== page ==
GW: What sort of blades are you using?
JL: My rapier is actually a Hanwei, which I love. It's not the training one, it's one of the better Hanwei ones. It's a lovely blade, it's nice and light and flexible and a lot of school swords are also Hanweis, but they're the clunkier ones.
GW: That’s reasonably rigid enough, but it flexes on contact?
GW: What has been your proudest moment so far in historical martial arts? I know – you are the only person to have ever guest posted on my blog. That has to be it!
JL: Well, I'll definitely say that. That's it. Last fall, we did Carosella, which is the annual mounted combat event. It’s our tournament. We do a three day symposium, we do workshops and things like that. Last year was the biggest one ever. And we had an entire contingent of Sikh martial artists join us. So it was this amazing multicultural event. I had actually taught them throughout the summer and then they joined us. So it was really wonderful to see my Sikh students in their full regalia out there doing mounted combat with my Academie Duello students and this merging of cultures. I was pretty proud of that. And then at VISS this year, Vancouver International Swordplay Symposium, they also came to this and taught an intensive track. It was a very multicultural event because we also had Manouchehr Khorasani doing Persian and we had Tai Chi and all sorts of stuff happening. I really enjoyed both those events and helping bring those all these different martial arts cultures together.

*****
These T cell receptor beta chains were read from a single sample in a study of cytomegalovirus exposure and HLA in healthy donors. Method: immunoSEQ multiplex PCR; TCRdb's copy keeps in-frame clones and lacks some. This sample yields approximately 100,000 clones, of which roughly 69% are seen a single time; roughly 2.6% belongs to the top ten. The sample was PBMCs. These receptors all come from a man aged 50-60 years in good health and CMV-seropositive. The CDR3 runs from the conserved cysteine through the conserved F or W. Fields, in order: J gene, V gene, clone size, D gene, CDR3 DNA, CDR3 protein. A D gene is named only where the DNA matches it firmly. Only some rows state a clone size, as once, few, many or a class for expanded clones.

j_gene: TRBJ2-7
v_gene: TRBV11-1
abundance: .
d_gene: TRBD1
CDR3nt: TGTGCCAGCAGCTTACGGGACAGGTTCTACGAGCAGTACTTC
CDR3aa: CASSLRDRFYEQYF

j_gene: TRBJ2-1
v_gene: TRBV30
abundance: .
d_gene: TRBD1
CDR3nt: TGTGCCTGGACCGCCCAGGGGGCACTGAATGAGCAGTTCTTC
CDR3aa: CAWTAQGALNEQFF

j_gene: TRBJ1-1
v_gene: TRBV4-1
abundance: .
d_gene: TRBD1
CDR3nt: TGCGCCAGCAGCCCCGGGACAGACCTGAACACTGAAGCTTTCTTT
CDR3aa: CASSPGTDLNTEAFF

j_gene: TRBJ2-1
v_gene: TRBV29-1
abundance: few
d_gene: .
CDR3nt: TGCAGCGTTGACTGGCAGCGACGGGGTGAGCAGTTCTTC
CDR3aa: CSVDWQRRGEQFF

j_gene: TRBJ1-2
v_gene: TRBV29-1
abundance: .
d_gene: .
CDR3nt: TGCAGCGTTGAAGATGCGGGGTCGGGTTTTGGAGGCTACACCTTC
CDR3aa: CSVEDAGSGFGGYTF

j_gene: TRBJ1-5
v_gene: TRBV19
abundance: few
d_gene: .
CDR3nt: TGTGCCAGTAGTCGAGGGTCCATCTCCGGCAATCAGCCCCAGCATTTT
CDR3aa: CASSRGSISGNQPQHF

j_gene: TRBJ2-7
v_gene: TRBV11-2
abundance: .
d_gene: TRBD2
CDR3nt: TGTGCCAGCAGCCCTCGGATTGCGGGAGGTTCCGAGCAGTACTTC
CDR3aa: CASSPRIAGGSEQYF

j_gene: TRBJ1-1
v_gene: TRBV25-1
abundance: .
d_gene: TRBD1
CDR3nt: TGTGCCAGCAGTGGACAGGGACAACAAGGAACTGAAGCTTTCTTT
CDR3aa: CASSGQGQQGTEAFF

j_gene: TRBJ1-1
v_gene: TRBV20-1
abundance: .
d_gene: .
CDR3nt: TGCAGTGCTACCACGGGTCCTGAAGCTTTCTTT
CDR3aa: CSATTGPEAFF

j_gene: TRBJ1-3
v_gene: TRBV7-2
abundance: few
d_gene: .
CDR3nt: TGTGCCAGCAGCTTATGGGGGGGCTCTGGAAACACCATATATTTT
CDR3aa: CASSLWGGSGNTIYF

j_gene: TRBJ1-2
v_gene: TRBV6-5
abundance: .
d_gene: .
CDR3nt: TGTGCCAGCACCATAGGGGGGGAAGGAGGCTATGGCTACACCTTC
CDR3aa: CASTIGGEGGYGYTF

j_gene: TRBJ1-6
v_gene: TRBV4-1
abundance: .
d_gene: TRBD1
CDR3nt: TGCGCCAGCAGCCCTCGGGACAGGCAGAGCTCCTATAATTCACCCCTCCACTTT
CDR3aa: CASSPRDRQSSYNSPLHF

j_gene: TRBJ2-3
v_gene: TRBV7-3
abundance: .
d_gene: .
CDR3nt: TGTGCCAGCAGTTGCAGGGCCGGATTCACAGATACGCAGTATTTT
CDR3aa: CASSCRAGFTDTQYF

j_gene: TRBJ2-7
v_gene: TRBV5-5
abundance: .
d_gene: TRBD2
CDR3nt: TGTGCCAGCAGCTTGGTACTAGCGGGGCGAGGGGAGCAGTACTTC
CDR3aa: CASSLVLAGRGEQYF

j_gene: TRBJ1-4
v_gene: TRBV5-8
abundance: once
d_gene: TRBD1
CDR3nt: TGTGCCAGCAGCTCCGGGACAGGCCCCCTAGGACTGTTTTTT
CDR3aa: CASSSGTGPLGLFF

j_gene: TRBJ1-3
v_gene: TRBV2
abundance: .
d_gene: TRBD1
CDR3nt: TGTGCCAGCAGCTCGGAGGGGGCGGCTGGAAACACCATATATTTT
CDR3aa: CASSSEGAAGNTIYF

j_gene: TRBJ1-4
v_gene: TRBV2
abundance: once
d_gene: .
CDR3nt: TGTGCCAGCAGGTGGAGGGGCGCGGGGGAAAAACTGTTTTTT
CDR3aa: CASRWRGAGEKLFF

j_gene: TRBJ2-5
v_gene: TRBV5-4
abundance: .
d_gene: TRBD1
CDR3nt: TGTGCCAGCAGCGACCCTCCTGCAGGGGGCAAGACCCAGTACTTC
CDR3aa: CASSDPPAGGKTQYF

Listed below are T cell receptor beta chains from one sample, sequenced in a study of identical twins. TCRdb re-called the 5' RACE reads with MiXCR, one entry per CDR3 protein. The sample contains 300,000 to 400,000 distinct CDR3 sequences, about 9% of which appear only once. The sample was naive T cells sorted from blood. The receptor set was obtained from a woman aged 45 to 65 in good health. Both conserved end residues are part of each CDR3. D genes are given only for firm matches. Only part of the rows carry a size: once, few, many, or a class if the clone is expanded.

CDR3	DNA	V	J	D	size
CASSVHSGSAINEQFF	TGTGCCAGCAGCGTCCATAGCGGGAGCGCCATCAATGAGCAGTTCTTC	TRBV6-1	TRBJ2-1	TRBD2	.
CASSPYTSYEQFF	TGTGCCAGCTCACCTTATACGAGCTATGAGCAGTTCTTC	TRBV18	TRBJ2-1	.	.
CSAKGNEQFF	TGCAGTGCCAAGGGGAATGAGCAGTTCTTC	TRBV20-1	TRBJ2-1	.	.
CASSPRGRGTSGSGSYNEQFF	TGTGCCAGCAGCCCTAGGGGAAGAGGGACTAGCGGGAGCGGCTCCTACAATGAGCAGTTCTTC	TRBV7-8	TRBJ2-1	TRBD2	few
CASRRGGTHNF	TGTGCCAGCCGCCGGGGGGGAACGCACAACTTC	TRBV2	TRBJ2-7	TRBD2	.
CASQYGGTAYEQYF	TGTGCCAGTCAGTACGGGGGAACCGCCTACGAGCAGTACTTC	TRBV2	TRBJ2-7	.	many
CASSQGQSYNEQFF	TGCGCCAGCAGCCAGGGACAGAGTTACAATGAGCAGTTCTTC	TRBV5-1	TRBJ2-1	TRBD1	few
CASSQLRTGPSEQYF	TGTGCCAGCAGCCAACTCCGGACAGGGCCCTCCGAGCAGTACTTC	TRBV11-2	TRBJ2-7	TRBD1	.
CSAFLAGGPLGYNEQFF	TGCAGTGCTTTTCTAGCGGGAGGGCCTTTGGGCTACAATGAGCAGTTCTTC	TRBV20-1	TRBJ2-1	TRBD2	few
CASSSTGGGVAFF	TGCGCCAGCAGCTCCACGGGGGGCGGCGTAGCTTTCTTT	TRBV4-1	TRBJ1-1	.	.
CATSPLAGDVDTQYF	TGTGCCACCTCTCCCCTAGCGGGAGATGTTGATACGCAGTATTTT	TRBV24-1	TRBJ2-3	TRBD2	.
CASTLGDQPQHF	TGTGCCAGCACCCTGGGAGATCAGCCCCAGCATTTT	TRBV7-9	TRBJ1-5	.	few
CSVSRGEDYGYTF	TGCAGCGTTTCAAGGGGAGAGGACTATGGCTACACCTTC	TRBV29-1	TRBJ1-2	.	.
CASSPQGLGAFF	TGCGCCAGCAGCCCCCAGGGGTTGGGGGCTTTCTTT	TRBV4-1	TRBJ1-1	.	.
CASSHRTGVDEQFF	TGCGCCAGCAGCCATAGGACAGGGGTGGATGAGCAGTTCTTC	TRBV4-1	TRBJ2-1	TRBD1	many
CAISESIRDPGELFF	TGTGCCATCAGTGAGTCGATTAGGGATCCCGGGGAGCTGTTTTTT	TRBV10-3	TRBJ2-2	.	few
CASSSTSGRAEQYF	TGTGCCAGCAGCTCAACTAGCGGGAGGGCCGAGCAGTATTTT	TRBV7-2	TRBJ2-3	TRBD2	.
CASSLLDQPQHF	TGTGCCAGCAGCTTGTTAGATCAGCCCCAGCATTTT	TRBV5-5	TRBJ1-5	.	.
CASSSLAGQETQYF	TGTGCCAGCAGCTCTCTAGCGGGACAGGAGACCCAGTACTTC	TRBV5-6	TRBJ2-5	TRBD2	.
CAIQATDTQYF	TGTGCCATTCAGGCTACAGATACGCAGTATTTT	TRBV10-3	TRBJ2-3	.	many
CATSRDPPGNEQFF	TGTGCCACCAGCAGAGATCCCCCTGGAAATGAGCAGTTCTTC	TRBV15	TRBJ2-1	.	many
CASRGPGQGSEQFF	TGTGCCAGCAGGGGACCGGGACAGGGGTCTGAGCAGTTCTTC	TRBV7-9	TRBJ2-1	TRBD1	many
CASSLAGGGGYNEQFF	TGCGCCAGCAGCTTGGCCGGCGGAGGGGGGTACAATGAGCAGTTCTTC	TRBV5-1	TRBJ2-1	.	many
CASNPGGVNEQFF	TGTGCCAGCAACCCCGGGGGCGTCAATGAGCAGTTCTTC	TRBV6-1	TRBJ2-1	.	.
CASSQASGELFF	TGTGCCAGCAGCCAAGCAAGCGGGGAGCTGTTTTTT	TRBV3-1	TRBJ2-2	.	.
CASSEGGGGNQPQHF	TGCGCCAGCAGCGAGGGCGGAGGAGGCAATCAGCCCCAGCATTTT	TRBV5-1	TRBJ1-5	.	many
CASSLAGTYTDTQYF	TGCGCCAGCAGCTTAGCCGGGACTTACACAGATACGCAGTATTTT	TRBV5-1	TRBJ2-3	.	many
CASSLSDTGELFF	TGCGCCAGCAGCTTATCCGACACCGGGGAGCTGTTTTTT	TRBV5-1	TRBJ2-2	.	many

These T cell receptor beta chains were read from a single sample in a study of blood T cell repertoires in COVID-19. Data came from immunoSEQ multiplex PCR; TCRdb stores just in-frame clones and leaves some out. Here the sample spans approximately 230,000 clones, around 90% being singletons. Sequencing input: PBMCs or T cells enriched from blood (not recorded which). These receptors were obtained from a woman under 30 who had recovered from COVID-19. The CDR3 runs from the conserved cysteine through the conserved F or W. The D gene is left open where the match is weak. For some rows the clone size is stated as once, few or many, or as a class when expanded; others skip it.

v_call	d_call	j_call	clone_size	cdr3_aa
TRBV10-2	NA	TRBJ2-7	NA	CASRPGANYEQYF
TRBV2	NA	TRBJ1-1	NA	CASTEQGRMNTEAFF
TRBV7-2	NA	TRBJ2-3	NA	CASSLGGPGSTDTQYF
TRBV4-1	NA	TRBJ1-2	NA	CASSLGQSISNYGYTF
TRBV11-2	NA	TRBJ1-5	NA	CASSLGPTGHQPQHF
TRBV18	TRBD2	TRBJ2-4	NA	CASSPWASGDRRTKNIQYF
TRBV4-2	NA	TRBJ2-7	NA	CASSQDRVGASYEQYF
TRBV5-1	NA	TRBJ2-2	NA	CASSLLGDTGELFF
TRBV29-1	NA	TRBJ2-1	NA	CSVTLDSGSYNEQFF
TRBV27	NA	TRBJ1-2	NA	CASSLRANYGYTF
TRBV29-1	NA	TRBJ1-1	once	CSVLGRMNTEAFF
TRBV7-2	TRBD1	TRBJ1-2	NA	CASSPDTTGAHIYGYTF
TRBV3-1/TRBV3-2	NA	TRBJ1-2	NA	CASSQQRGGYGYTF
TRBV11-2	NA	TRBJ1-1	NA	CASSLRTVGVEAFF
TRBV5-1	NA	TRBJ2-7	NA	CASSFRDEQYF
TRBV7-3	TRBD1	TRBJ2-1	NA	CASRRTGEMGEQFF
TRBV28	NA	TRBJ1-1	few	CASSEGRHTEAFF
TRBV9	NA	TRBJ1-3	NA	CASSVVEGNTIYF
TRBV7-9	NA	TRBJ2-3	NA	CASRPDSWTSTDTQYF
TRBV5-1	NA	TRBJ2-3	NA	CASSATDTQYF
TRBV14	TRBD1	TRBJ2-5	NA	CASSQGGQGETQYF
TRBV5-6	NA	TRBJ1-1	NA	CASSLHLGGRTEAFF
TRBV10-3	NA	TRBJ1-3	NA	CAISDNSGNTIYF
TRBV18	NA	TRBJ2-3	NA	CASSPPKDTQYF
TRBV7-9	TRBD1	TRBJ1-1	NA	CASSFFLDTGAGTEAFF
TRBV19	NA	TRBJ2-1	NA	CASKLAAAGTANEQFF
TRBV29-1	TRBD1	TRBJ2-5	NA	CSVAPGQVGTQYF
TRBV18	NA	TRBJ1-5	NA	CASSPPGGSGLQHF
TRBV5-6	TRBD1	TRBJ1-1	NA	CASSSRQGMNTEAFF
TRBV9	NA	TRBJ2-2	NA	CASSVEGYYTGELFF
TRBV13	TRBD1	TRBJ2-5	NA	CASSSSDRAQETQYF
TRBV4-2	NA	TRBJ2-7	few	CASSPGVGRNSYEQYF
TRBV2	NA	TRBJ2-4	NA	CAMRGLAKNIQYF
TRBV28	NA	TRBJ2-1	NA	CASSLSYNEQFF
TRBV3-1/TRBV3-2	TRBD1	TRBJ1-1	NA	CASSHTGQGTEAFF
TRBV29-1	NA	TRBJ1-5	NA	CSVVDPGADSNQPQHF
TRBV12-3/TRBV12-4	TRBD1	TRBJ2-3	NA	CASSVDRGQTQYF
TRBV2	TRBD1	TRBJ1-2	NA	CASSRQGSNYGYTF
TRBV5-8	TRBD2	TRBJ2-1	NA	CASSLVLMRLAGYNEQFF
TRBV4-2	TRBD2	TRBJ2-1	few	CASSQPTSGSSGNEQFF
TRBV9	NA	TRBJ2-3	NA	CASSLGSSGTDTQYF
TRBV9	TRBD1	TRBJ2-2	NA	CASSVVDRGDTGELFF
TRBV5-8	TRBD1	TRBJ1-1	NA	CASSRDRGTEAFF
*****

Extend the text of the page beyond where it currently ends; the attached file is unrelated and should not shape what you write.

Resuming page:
GW: Sure. So what were the Sikhs teaching?
JL: Gatka. Lots of sword and buckler, lots of everything. So many weapons, but they were doing mostly sword and buckler. But the way they explained it was their people have been have been conquered and attacked and they've had to defend themselves so many times that they just pick up weapons from whoever comes and attacks them. So they have they have this amazing arsenal of different weapons.
GW: Okay, maybe I should find a Sikh martial arts practitioner to come on the show and explain all about it. It would be a very good idea. So I have a couple of standard questions that I tend to finish up with and one is, what is the best idea you've never acted on?
JL: That is tough because I tend to act on all my ideas.
GW: It’s funny, most people say, I don't have any ideas, I only have like two or three. But other people say, oh, I get so many ideas. So you’re on that side of the thing. You’re biased towards action. That makes sense.